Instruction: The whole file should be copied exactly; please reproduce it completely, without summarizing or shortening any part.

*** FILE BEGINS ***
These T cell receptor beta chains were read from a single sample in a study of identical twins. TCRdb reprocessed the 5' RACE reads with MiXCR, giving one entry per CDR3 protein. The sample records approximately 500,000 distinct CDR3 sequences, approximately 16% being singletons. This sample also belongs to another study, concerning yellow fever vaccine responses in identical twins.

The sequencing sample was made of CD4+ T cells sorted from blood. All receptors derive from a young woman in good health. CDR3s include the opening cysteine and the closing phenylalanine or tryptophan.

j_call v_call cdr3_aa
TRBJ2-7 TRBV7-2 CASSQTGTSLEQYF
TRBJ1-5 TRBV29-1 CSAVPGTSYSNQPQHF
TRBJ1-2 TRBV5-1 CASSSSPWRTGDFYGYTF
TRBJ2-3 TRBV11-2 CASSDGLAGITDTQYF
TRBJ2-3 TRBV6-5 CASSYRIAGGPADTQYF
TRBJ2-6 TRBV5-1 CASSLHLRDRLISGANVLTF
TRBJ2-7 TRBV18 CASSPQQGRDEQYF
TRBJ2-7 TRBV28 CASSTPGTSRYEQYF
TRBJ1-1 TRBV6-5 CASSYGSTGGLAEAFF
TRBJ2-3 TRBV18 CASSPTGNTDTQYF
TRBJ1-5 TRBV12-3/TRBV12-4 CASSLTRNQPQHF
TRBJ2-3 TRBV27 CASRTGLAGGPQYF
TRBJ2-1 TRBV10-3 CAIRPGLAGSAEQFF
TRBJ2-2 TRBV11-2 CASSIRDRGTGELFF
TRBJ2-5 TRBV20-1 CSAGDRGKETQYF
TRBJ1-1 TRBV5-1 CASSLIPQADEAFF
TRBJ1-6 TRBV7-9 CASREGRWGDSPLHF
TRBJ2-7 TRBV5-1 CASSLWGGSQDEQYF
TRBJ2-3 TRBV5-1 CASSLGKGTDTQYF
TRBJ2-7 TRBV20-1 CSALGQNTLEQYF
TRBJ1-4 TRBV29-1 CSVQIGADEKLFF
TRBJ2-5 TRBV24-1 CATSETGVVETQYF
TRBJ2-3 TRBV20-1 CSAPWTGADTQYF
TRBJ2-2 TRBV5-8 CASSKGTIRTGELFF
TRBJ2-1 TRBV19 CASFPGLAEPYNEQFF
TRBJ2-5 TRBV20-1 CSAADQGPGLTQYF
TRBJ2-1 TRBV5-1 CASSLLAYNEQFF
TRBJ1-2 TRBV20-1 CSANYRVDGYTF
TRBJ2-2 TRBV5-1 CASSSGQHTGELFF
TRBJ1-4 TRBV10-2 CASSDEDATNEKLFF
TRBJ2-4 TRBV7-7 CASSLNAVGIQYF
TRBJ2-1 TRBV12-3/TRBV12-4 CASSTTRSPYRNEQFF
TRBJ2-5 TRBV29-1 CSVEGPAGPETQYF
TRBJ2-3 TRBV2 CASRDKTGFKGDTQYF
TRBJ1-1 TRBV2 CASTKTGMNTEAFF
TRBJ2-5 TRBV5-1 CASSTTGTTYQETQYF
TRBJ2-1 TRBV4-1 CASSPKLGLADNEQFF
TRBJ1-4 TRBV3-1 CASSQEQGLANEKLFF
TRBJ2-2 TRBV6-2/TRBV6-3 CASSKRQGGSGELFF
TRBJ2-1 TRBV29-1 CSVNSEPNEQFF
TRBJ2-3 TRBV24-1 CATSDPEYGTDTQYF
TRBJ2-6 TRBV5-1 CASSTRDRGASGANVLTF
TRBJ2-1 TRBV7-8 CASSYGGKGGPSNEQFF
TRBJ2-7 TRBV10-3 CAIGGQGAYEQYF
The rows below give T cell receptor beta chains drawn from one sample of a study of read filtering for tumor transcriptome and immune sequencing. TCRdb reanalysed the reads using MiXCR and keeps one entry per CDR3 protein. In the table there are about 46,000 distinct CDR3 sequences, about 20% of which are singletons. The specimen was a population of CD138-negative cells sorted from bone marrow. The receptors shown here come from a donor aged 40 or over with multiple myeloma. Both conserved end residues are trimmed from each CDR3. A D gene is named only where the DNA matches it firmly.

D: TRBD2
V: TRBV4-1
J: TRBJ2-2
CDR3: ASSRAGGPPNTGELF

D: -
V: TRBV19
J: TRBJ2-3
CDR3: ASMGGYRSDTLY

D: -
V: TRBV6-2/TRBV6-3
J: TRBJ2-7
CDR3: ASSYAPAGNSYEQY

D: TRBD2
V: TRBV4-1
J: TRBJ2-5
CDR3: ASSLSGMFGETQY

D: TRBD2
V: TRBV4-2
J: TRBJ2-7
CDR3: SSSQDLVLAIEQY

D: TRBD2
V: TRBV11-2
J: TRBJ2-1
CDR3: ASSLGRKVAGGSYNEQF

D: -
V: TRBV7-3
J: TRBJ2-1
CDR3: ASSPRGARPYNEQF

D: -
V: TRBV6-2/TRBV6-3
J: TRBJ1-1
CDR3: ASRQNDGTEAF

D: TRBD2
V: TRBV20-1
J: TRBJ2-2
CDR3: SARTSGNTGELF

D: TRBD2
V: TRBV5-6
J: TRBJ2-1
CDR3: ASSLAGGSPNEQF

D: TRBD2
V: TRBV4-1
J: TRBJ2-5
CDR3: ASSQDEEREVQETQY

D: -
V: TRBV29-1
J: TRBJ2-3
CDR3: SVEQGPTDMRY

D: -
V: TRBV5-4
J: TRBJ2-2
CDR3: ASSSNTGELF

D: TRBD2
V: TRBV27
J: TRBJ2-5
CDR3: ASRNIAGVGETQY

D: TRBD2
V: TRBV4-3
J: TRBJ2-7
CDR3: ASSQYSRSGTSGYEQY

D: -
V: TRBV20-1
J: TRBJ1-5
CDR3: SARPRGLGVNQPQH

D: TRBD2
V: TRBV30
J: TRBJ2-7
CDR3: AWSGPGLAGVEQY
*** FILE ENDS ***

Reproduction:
These T cell receptor beta chains were read from a single sample in a study of identical twins. TCRdb reprocessed the 5' RACE reads with MiXCR, giving one entry per CDR3 protein. The sample records approximately 500,000 distinct CDR3 sequences, approximately 16% being singletons. This sample also belongs to another study, concerning yellow fever vaccine responses in identical twins.

The sequencing sample was made of CD4+ T cells sorted from blood. All receptors derive from a young woman in good health. CDR3s include the opening cysteine and the closing phenylalanine or tryptophan.

j_call v_call cdr3_aa
TRBJ2-7 TRBV7-2 CASSQTGTSLEQYF
TRBJ1-5 TRBV29-1 CSAVPGTSYSNQPQHF
TRBJ1-2 TRBV5-1 CASSSSPWRTGDFYGYTF
TRBJ2-3 TRBV11-2 CASSDGLAGITDTQYF
TRBJ2-3 TRBV6-5 CASSYRIAGGPADTQYF
TRBJ2-6 TRBV5-1 CASSLHLRDRLISGANVLTF
TRBJ2-7 TRBV18 CASSPQQGRDEQYF
TRBJ2-7 TRBV28 CASSTPGTSRYEQYF
TRBJ1-1 TRBV6-5 CASSYGSTGGLAEAFF
TRBJ2-3 TRBV18 CASSPTGNTDTQYF
TRBJ1-5 TRBV12-3/TRBV12-4 CASSLTRNQPQHF
TRBJ2-3 TRBV27 CASRTGLAGGPQYF
TRBJ2-1 TRBV10-3 CAIRPGLAGSAEQFF
TRBJ2-2 TRBV11-2 CASSIRDRGTGELFF
TRBJ2-5 TRBV20-1 CSAGDRGKETQYF
TRBJ1-1 TRBV5-1 CASSLIPQADEAFF
TRBJ1-6 TRBV7-9 CASREGRWGDSPLHF
TRBJ2-7 TRBV5-1 CASSLWGGSQDEQYF
TRBJ2-3 TRBV5-1 CASSLGKGTDTQYF
TRBJ2-7 TRBV20-1 CSALGQNTLEQYF
TRBJ1-4 TRBV29-1 CSVQIGADEKLFF
TRBJ2-5 TRBV24-1 CATSETGVVETQYF
TRBJ2-3 TRBV20-1 CSAPWTGADTQYF
TRBJ2-2 TRBV5-8 CASSKGTIRTGELFF
TRBJ2-1 TRBV19 CASFPGLAEPYNEQFF
TRBJ2-5 TRBV20-1 CSAADQGPGLTQYF
TRBJ2-1 TRBV5-1 CASSLLAYNEQFF
TRBJ1-2 TRBV20-1 CSANYRVDGYTF
TRBJ2-2 TRBV5-1 CASSSGQHTGELFF
TRBJ1-4 TRBV10-2 CASSDEDATNEKLFF
TRBJ2-4 TRBV7-7 CASSLNAVGIQYF
TRBJ2-1 TRBV12-3/TRBV12-4 CASSTTRSPYRNEQFF
TRBJ2-5 TRBV29-1 CSVEGPAGPETQYF
TRBJ2-3 TRBV2 CASRDKTGFKGDTQYF
TRBJ1-1 TRBV2 CASTKTGMNTEAFF
TRBJ2-5 TRBV5-1 CASSTTGTTYQETQYF
TRBJ2-1 TRBV4-1 CASSPKLGLADNEQFF
TRBJ1-4 TRBV3-1 CASSQEQGLANEKLFF
TRBJ2-2 TRBV6-2/TRBV6-3 CASSKRQGGSGELFF
TRBJ2-1 TRBV29-1 CSVNSEPNEQFF
TRBJ2-3 TRBV24-1 CATSDPEYGTDTQYF
TRBJ2-6 TRBV5-1 CASSTRDRGASGANVLTF
TRBJ2-1 TRBV7-8 CASSYGGKGGPSNEQFF
TRBJ2-7 TRBV10-3 CAIGGQGAYEQYF
The rows below give T cell receptor beta chains drawn from one sample of a study of read filtering for tumor transcriptome and immune sequencing. TCRdb reanalysed the reads using MiXCR and keeps one entry per CDR3 protein. In the table there are about 46,000 distinct CDR3 sequences, about 20% of which are singletons. The specimen was a population of CD138-negative cells sorted from bone marrow. The receptors shown here come from a donor aged 40 or over with multiple myeloma. Both conserved end residues are trimmed from each CDR3. A D gene is named only where the DNA matches it firmly.

D: TRBD2
V: TRBV4-1
J: TRBJ2-2
CDR3: ASSRAGGPPNTGELF

D: -
V: TRBV19
J: TRBJ2-3
CDR3: ASMGGYRSDTLY

D: -
V: TRBV6-2/TRBV6-3
J: TRBJ2-7
CDR3: ASSYAPAGNSYEQY

D: TRBD2
V: TRBV4-1
J: TRBJ2-5
CDR3: ASSLSGMFGETQY

D: TRBD2
V: TRBV4-2
J: TRBJ2-7
CDR3: SSSQDLVLAIEQY

D: TRBD2
V: TRBV11-2
J: TRBJ2-1
CDR3: ASSLGRKVAGGSYNEQF

D: -
V: TRBV7-3
J: TRBJ2-1
CDR3: ASSPRGARPYNEQF

D: -
V: TRBV6-2/TRBV6-3
J: TRBJ1-1
CDR3: ASRQNDGTEAF

D: TRBD2
V: TRBV20-1
J: TRBJ2-2
CDR3: SARTSGNTGELF

D: TRBD2
V: TRBV5-6
J: TRBJ2-1
CDR3: ASSLAGGSPNEQF

D: TRBD2
V: TRBV4-1
J: TRBJ2-5
CDR3: ASSQDEEREVQETQY

D: -
V: TRBV29-1
J: TRBJ2-3
CDR3: SVEQGPTDMRY

D: -
V: TRBV5-4
J: TRBJ2-2
CDR3: ASSSNTGELF

D: TRBD2
V: TRBV27
J: TRBJ2-5
CDR3: ASRNIAGVGETQY

D: TRBD2
V: TRBV4-3
J: TRBJ2-7
CDR3: ASSQYSRSGTSGYEQY

D: -
V: TRBV20-1
J: TRBJ1-5
CDR3: SARPRGLGVNQPQH

D: TRBD2
V: TRBV30
J: TRBJ2-7
CDR3: AWSGPGLAGVEQY